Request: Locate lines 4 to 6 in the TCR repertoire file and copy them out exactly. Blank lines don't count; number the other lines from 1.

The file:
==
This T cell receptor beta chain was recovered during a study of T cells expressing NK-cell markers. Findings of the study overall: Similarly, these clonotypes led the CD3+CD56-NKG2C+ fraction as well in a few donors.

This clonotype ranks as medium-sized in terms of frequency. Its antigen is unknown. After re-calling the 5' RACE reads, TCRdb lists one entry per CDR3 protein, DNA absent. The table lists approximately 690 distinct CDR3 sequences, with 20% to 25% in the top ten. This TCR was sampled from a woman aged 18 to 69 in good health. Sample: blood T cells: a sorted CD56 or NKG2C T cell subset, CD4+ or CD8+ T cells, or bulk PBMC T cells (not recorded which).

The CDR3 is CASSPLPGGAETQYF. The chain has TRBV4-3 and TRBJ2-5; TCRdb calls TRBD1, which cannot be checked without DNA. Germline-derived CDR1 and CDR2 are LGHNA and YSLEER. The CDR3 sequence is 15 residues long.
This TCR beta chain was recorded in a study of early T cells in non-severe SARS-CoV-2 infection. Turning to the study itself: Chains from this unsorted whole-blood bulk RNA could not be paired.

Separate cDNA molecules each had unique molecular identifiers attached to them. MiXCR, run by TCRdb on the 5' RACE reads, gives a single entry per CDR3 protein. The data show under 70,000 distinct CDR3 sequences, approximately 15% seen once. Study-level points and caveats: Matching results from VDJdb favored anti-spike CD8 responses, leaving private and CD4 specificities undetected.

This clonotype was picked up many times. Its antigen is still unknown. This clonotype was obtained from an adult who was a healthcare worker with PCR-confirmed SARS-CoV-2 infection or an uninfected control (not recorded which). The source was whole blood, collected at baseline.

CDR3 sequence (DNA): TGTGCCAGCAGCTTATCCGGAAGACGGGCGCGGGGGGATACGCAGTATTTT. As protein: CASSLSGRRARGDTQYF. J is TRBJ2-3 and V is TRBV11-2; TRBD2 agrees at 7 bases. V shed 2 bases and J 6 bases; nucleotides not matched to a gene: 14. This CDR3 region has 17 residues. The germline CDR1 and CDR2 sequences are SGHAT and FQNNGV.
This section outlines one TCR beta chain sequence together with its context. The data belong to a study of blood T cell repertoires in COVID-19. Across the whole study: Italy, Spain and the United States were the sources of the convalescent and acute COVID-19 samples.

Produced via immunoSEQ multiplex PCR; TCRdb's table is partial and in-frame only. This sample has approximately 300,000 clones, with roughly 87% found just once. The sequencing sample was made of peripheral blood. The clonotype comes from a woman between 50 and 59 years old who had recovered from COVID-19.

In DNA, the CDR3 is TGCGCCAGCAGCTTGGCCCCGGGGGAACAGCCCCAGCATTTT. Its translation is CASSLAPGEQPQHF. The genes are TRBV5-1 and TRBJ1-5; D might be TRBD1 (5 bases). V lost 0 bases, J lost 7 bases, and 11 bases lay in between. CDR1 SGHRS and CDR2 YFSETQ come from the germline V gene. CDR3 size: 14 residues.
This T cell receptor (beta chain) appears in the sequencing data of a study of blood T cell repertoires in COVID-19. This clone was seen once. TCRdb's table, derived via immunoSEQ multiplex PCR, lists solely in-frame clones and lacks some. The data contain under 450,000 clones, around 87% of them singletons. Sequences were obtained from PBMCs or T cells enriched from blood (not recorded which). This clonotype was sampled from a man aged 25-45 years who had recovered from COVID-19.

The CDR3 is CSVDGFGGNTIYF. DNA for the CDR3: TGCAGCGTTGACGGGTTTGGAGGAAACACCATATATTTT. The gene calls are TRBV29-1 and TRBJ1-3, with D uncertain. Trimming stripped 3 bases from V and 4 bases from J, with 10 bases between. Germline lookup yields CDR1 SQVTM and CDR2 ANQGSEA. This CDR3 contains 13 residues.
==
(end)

This TCR beta chain was recorded in a study of early T cells in non-severe SARS-CoV-2 infection. Turning to the study itself: Chains from this unsorted whole-blood bulk RNA could not be paired.

Separate cDNA molecules each had unique molecular identifiers attached to them. MiXCR, run by TCRdb on the 5' RACE reads, gives a single entry per CDR3 protein. The data show under 70,000 distinct CDR3 sequences, approximately 15% seen once. Study-level points and caveats: Matching results from VDJdb favored anti-spike CD8 responses, leaving private and CD4 specificities undetected.

This clonotype was picked up many times. Its antigen is still unknown. This clonotype was obtained from an adult who was a healthcare worker with PCR-confirmed SARS-CoV-2 infection or an uninfected control (not recorded which). The source was whole blood, collected at baseline.